Definition of self-definition in English:



  • Definition of one's individuality and one's role in life; such definition of a group by its members.

    ‘the struggle for national self-definition’
    • ‘This perhaps contradictory self-definition was still relevant in the referendum on the monarchy in 1999.’
    • ‘Of course, a little difference is a beautiful thing, as is the freedom to mix and match the various wonderful opportunities modern life provides for self-definition.’
    • ‘It's a gross infringement on self-definition.’
    • ‘Families became less comfortable with the secular component of this definition as it threatened their own social self-definition.’
    • ‘We are also admitted into her struggle for self-definition as she tries to make sense of alienation, loss and destruction.’
    • ‘Like most policy disputes during presidential campaigns, the tax fight is as much about political self-definition as it is about fiscal policy.’
    • ‘The difficulty lies with the modern self-definition of the Chinese state.’
    • ‘As the lone Democratic contender who has run for president before, Gephardt instinctively understands the vital role that self-definition plays in the campaign.’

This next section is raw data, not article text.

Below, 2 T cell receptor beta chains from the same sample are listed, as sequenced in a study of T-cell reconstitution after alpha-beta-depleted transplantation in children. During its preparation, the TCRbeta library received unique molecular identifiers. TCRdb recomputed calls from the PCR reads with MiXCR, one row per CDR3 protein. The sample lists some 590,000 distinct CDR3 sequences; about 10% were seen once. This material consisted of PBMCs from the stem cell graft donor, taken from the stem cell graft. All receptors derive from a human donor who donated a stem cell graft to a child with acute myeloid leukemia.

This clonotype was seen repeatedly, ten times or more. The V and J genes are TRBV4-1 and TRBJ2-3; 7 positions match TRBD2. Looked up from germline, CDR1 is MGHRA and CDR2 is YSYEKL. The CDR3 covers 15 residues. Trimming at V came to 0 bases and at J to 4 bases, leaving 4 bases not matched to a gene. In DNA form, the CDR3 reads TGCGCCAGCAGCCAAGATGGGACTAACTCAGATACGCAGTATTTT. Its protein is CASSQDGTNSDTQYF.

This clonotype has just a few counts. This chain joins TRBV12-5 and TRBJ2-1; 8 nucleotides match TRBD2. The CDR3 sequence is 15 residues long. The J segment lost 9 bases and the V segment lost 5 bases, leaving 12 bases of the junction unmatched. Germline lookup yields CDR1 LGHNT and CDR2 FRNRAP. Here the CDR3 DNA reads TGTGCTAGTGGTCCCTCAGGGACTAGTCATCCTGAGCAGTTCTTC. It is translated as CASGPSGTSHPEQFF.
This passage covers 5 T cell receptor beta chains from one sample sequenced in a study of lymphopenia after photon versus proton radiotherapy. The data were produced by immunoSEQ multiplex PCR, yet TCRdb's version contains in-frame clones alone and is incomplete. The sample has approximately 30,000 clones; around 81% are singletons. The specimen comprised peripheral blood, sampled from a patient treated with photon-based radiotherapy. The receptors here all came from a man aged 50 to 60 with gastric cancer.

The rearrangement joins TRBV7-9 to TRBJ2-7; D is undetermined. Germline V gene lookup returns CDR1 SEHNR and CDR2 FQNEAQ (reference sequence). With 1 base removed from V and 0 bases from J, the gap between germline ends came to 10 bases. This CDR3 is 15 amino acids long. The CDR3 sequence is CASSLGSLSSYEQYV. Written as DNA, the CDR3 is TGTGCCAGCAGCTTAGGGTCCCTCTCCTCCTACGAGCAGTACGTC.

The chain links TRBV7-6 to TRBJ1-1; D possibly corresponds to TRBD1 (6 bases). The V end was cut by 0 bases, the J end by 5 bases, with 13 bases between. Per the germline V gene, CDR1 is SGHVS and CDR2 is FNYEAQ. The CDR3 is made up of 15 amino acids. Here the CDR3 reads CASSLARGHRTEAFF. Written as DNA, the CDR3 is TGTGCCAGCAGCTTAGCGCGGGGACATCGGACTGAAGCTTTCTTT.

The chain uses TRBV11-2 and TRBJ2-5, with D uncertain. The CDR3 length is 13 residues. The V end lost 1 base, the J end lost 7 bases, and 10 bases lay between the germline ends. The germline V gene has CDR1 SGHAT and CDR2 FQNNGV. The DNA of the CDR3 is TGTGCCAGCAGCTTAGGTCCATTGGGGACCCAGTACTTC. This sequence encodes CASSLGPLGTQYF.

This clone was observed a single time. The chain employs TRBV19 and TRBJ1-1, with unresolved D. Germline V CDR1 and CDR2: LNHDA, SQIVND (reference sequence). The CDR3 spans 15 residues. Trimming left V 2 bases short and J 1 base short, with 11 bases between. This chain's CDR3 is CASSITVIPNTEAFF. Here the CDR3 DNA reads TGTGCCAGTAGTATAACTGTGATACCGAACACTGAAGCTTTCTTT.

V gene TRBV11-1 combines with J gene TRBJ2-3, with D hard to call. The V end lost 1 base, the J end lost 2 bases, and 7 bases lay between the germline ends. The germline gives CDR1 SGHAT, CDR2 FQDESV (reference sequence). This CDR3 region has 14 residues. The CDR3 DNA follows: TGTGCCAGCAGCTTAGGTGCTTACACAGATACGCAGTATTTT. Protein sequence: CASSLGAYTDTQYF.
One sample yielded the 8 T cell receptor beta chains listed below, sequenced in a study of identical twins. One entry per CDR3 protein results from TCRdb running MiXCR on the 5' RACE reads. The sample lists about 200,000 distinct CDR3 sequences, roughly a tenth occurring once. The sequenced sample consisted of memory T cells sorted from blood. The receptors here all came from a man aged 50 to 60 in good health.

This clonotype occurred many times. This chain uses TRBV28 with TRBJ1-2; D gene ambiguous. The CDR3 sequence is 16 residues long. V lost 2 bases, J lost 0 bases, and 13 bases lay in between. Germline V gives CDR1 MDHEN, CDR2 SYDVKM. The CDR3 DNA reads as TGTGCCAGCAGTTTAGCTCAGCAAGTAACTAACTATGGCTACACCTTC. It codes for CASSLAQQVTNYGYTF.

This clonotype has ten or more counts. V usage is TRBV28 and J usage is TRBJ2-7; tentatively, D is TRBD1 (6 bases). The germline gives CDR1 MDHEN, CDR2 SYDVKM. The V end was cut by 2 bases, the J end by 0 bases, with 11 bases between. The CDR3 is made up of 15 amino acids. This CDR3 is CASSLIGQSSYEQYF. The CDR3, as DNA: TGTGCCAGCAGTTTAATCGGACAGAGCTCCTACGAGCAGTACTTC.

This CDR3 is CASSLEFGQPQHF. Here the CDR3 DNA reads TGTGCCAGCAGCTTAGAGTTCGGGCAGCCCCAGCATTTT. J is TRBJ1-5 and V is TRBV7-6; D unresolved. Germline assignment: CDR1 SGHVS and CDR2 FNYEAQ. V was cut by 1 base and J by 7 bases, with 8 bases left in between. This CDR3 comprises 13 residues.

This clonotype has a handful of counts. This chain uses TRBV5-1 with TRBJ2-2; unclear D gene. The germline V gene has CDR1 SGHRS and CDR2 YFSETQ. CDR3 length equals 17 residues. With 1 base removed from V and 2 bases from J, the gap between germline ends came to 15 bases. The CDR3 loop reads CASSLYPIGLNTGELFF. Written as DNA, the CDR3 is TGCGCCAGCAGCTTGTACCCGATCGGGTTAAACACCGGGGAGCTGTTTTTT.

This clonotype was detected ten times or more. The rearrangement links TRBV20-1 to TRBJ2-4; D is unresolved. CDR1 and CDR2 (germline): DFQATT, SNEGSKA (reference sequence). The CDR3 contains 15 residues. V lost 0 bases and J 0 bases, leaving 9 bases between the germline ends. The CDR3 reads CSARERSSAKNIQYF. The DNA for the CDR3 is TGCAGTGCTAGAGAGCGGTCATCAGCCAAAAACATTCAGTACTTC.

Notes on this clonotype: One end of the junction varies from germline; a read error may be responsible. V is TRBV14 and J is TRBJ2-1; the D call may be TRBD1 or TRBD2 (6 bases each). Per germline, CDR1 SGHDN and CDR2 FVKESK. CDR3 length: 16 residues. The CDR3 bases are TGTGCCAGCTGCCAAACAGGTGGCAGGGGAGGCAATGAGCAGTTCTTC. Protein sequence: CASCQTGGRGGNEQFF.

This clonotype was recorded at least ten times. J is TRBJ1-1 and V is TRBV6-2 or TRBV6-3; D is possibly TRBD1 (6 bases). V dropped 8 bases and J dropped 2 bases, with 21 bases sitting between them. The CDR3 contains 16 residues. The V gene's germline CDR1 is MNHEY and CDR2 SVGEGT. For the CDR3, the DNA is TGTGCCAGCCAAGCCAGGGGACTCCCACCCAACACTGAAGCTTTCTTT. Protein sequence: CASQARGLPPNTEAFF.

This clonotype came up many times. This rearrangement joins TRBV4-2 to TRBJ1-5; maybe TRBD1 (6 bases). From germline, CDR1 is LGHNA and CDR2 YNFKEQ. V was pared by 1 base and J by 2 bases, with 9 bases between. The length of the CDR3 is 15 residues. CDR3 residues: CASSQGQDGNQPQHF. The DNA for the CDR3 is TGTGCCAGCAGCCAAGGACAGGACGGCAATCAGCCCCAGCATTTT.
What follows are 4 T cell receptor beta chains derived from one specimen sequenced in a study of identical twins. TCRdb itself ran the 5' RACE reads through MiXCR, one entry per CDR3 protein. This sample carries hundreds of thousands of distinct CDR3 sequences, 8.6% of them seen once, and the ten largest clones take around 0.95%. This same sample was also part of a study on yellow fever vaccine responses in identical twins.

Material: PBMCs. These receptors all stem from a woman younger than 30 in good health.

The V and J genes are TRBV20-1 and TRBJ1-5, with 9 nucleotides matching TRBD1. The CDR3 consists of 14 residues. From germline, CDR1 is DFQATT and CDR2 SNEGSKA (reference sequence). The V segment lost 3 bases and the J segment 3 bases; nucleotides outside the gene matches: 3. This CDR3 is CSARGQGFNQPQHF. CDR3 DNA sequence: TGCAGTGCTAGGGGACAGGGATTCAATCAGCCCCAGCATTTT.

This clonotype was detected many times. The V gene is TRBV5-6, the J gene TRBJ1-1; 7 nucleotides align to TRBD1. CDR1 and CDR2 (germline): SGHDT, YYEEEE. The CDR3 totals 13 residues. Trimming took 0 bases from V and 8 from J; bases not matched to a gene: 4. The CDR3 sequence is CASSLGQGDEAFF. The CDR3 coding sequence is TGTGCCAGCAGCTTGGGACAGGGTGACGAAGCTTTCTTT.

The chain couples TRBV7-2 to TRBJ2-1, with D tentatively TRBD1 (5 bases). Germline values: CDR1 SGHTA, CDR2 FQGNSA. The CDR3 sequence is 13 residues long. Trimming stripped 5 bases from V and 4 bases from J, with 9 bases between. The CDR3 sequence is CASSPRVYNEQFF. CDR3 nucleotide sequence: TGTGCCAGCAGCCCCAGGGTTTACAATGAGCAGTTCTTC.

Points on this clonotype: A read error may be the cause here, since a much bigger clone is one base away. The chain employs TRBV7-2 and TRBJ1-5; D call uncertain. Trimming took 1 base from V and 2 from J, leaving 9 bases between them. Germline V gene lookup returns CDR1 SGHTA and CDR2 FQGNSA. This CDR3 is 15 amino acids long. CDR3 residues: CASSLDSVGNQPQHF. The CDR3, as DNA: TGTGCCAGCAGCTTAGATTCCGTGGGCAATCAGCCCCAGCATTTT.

• ‘There could be no more profound a transgression, for a society whose self-definition is caste, than marrying across caste.’
    • ‘Crocodile Dundee exemplifies and symbolises the difficulty of achieving national self-definition within international cultural markets.’
    • ‘In Mantua, the preparation of food is so central to questions of local pride and self-definition that it has become a subject of sociological study.’
    • ‘These doctrines and guarantees are central to the American experience and remain essential to our present-day self-definition and national identity.’
    • ‘I'm struck again by the contrasting optimism and pessimism of our instinctive approaches to questions of national self-definition.’
    • ‘The show of mastery and triumphant self-definition evidenced in the modular text is clearly a simulation of what is perceived as the liberating effect of interactive media.’
    • ‘The announcement speech is the most overt act of self-definition in any presidential campaign.’
    • ‘This kind of self-definition has dominated human societies for most of the 6,000-plus years of organised civilisation.’
    • ‘Rather, a construed external image assumes meaning for an organizational member to the extent that it corresponds with the individual's self-definition.’
    • ‘They know that if the monarchy falls, an important ingredient of Canadian self-definition will cease to exist.’
    • ‘This self-definition, the act of choosing which traditions and causes to link ourselves to, gives our lives purpose.’
    • ‘The alchemical perspective lends its adherents the incredible power of self-definition.’



/ˈˌself ˌdefəˈniSHən/